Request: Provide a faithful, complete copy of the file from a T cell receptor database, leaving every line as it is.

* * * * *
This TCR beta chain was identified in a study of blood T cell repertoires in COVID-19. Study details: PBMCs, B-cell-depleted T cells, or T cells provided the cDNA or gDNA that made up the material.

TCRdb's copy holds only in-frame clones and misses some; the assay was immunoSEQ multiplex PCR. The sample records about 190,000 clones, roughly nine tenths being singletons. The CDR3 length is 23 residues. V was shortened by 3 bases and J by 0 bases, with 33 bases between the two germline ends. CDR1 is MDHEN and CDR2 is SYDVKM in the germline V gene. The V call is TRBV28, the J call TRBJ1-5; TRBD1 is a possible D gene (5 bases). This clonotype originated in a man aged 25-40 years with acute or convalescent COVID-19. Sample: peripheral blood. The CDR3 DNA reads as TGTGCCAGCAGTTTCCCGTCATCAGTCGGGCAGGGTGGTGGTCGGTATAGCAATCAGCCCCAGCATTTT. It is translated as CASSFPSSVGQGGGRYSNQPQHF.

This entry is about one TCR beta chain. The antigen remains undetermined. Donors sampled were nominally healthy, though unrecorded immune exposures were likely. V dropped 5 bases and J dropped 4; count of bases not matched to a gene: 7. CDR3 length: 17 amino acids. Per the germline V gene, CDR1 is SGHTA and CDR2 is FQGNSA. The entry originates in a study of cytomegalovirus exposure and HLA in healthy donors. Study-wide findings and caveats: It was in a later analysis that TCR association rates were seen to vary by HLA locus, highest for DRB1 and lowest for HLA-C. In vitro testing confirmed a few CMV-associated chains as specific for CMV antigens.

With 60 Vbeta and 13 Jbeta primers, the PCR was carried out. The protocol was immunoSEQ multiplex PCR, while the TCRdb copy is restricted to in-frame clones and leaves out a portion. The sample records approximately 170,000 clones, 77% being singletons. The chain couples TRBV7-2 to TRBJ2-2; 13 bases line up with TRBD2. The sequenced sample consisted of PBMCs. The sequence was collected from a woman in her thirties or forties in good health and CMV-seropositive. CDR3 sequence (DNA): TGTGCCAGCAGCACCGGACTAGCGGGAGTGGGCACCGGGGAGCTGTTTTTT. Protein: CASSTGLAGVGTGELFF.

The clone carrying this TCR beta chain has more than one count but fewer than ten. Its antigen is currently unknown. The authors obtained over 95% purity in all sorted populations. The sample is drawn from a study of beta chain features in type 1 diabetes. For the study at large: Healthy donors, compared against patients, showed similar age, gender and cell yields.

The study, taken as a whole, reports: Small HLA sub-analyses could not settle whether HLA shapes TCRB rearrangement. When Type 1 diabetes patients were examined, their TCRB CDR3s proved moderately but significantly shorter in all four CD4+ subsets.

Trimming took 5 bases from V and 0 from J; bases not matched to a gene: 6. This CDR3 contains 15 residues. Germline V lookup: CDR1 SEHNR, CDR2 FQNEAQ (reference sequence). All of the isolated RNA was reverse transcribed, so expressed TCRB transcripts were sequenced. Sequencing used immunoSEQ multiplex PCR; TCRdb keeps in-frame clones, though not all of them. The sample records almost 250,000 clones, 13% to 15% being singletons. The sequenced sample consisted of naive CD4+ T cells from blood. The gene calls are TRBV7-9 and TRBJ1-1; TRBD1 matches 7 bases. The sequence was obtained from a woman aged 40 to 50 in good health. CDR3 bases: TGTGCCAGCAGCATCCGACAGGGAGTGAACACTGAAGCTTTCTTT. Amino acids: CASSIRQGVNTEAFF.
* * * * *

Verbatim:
This TCR beta chain was identified in a study of blood T cell repertoires in COVID-19. Study details: PBMCs, B-cell-depleted T cells, or T cells provided the cDNA or gDNA that made up the material.

TCRdb's copy holds only in-frame clones and misses some; the assay was immunoSEQ multiplex PCR. The sample records about 190,000 clones, roughly nine tenths being singletons. The CDR3 length is 23 residues. V was shortened by 3 bases and J by 0 bases, with 33 bases between the two germline ends. CDR1 is MDHEN and CDR2 is SYDVKM in the germline V gene. The V call is TRBV28, the J call TRBJ1-5; TRBD1 is a possible D gene (5 bases). This clonotype originated in a man aged 25-40 years with acute or convalescent COVID-19. Sample: peripheral blood. The CDR3 DNA reads as TGTGCCAGCAGTTTCCCGTCATCAGTCGGGCAGGGTGGTGGTCGGTATAGCAATCAGCCCCAGCATTTT. It is translated as CASSFPSSVGQGGGRYSNQPQHF.

This entry is about one TCR beta chain. The antigen remains undetermined. Donors sampled were nominally healthy, though unrecorded immune exposures were likely. V dropped 5 bases and J dropped 4; count of bases not matched to a gene: 7. CDR3 length: 17 amino acids. Per the germline V gene, CDR1 is SGHTA and CDR2 is FQGNSA. The entry originates in a study of cytomegalovirus exposure and HLA in healthy donors. Study-wide findings and caveats: It was in a later analysis that TCR association rates were seen to vary by HLA locus, highest for DRB1 and lowest for HLA-C. In vitro testing confirmed a few CMV-associated chains as specific for CMV antigens.

With 60 Vbeta and 13 Jbeta primers, the PCR was carried out. The protocol was immunoSEQ multiplex PCR, while the TCRdb copy is restricted to in-frame clones and leaves out a portion. The sample records approximately 170,000 clones, 77% being singletons. The chain couples TRBV7-2 to TRBJ2-2; 13 bases line up with TRBD2. The sequenced sample consisted of PBMCs. The sequence was collected from a woman in her thirties or forties in good health and CMV-seropositive. CDR3 sequence (DNA): TGTGCCAGCAGCACCGGACTAGCGGGAGTGGGCACCGGGGAGCTGTTTTTT. Protein: CASSTGLAGVGTGELFF.

The clone carrying this TCR beta chain has more than one count but fewer than ten. Its antigen is currently unknown. The authors obtained over 95% purity in all sorted populations. The sample is drawn from a study of beta chain features in type 1 diabetes. For the study at large: Healthy donors, compared against patients, showed similar age, gender and cell yields.

The study, taken as a whole, reports: Small HLA sub-analyses could not settle whether HLA shapes TCRB rearrangement. When Type 1 diabetes patients were examined, their TCRB CDR3s proved moderately but significantly shorter in all four CD4+ subsets.

Trimming took 5 bases from V and 0 from J; bases not matched to a gene: 6. This CDR3 contains 15 residues. Germline V lookup: CDR1 SEHNR, CDR2 FQNEAQ (reference sequence). All of the isolated RNA was reverse transcribed, so expressed TCRB transcripts were sequenced. Sequencing used immunoSEQ multiplex PCR; TCRdb keeps in-frame clones, though not all of them. The sample records almost 250,000 clones, 13% to 15% being singletons. The sequenced sample consisted of naive CD4+ T cells from blood. The gene calls are TRBV7-9 and TRBJ1-1; TRBD1 matches 7 bases. The sequence was obtained from a woman aged 40 to 50 in good health. CDR3 bases: TGTGCCAGCAGCATCCGACAGGGAGTGAACACTGAAGCTTTCTTT. Amino acids: CASSIRQGVNTEAFF.